Romanian revue actor Constantin Tănase (July 5, 1880 – August 29, 1945) performed on the stage in his youth but was for years a teacher before returning to the theater in 1917 and founding his own company two years later. He appeared only rarely in films. There is a story, unverified, that he may have been murdered by the Soviets on account of his making fun of Red Army soldiers’ tendency to steal goods such as watches from civilians.

French Cubist André Lhote (5 July 1885 – 24 January 1962) trained as a sculptor in wood from childhood. He gradually turned to painting, moved to Paris in 1906, and had his first exhibition there four years later. He was influential as a writer, lecturer, and teacher. Lhote is represented on a French stamp with his Rugby (1917).

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Prolific Belgian writer Felix Timmermans (5 July 1886 – 24 January 1947) was an autodidact who wrote plays, novels, and poetry and also painted from an early age. His religious question remained largely unresolved and finds expression in his historical novels and other work. His most celebrated novel, Pellieter (1916), has been translated into 40 languages. Timmermans was thrice nominated for the Nobel Prize.

There are those who maintain that Augustin Josip “TinUjević (July 1891 – 12 November 1955) was the greatest Croatian poet of the 20th century. As a young man he moved in nationalist circles and was several times imprisoned by the Austro-Hungarian government. A published poet at eighteen, he wrote a candid self-assessment in a pair of essays called “Hateful Me” (1922) and “Examination of Conscience” (1923). Because of his employment as a translator with the Axis puppet state of Croatia, he was disallowed from publishing for several years in post-war Yugoslavia. Ujević was a tireless translator of literature and philosophy from English (Poe, Whitman, Conrad), French (Proust, Gide, Rimbaud), and Italian (Benvenuto Cellini). He also wrote stories, essays, and literary criticism, his total output filling seventeen volumes. A poetry award in his name has been given since 1980.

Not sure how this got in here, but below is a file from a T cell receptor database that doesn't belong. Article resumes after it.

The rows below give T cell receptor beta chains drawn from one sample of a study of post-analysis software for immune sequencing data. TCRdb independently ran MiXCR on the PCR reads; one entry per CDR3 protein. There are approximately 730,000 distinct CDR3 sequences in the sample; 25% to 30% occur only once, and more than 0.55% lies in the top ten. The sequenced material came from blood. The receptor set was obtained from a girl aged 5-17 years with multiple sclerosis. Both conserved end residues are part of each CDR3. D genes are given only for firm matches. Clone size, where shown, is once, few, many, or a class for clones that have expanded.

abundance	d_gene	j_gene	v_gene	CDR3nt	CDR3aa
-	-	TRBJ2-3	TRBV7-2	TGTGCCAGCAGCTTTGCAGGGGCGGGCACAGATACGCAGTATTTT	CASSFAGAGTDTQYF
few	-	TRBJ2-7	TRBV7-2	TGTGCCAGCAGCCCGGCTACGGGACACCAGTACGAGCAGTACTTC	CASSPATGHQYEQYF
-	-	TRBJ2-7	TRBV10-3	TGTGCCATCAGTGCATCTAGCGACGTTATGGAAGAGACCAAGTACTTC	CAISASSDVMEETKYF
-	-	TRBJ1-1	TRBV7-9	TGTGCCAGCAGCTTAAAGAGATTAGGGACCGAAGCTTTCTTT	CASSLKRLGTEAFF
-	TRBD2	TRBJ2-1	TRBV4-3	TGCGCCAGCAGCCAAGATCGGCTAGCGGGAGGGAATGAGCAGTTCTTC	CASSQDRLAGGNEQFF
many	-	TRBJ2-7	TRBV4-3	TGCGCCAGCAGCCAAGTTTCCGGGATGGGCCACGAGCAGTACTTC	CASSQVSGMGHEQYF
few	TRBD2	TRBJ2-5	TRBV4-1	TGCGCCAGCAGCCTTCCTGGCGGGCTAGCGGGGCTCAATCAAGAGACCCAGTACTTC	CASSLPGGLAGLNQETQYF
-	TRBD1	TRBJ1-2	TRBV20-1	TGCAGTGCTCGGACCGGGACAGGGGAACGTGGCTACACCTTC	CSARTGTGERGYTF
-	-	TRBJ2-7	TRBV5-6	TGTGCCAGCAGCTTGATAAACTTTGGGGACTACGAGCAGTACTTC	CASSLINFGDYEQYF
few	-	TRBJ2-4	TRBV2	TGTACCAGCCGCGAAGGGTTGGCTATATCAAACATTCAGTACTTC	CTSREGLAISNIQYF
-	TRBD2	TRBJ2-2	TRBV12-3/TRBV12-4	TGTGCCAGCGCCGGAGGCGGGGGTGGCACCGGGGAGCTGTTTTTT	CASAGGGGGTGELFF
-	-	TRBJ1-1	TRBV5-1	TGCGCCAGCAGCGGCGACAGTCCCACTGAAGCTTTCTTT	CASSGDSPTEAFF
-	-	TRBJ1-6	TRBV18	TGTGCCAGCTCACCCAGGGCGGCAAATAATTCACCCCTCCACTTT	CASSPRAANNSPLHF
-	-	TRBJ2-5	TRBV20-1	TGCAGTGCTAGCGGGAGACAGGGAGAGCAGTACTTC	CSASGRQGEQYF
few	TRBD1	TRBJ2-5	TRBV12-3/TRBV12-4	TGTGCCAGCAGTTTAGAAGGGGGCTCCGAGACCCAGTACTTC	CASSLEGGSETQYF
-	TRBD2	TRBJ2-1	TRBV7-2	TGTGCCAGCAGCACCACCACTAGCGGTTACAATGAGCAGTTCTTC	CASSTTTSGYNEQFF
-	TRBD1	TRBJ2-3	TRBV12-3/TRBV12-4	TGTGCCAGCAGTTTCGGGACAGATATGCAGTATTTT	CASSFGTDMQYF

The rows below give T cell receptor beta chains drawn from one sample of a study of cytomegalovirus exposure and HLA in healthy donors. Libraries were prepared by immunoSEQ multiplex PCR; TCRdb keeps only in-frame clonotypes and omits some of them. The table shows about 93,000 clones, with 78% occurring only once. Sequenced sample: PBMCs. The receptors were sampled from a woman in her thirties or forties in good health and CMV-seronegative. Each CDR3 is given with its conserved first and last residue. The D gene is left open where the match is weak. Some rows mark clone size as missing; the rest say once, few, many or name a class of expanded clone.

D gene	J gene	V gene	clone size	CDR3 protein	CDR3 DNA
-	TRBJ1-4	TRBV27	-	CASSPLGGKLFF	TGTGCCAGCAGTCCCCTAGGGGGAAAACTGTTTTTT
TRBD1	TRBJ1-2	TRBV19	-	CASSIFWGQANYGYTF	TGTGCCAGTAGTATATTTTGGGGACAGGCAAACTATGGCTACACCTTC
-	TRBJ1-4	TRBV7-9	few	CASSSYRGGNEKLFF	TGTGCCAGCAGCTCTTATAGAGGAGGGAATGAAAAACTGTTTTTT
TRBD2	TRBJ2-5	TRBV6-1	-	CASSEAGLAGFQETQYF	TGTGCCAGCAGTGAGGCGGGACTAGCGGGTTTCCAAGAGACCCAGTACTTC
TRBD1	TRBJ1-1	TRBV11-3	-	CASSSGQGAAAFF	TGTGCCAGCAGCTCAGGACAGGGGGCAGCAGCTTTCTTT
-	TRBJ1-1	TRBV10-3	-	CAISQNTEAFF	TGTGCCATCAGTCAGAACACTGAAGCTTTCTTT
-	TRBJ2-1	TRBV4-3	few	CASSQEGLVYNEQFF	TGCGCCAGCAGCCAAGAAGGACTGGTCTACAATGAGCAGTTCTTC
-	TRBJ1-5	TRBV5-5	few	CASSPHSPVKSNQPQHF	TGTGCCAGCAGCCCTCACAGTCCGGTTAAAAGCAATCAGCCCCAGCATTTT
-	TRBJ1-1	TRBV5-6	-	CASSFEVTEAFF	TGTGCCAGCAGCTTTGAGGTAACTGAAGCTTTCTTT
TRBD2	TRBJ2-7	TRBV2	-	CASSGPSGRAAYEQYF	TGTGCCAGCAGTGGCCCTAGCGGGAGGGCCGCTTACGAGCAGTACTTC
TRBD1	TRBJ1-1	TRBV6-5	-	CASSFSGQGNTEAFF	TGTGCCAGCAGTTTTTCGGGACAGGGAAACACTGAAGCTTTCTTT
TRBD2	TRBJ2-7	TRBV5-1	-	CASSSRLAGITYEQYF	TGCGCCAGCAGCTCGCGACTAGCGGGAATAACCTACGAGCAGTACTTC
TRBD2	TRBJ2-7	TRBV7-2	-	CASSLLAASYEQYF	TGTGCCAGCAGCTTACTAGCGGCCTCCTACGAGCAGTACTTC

The New Zealand-born artist Len Lye (5 July 1901 – 15 May 1980), who lived in the United States from 1944 and became a citizen in 1950, worked in experimental film and kinetic sculpture. He left New Zealand for London in 1926 and began making direct film, animation drawn directly onto film stock, and his work A Colour Box (1935) is said to be the first such film ever presented to the public. A still from this four-minute film is seen on the British postage stamp. His films are all very brief, some lasting only a minute. Over the years he tried out a variety of media and techniques in this area. As for kinetic sculpture, which he called “Tangibles”, he saw it as related to film as a kind of “art of motion”.

Multitalented Canadian musician Robbie Robertson (born July 5, 1943) was lead guitarist with the band known as The Band in its earlier incarnation (1968-77), and he wrote most of their songs. Robertson went on to work on film soundtracks with Martin Scorsese and to follow a solo career. He has also performed with other artists (Joni Mitchell, Ringo Starr, Eric Clapton) and has produced a number of albums.

It was on this day in 1989 that TV’s Seinfeld debuted on NBC. It ran for nine seasons.


A graduate of the University of Massachusetts with a B.A. in English, Doug Briscoe worked in Boston classical music radio, at WCRB, WGBH, and WBUR, for about 25 years, beginning in 1977. He has the curious distinction of having succeeded Robert J. Lurtsema twice, first as host of WGBH’s weekday morning classical music program in 1993, then as host of the weekend program when Robert J.’s health failed in 2000. Doug also wrote liner notes for several of the late Gunther Schuller’s GM Recordings releases as well as program notes for the Boston Classical Orchestra. For the past few years he’s been posting a Facebook “blog” of classical music on stamps of the world, which has now been expanded to encompass all the arts for The Arts Fuse.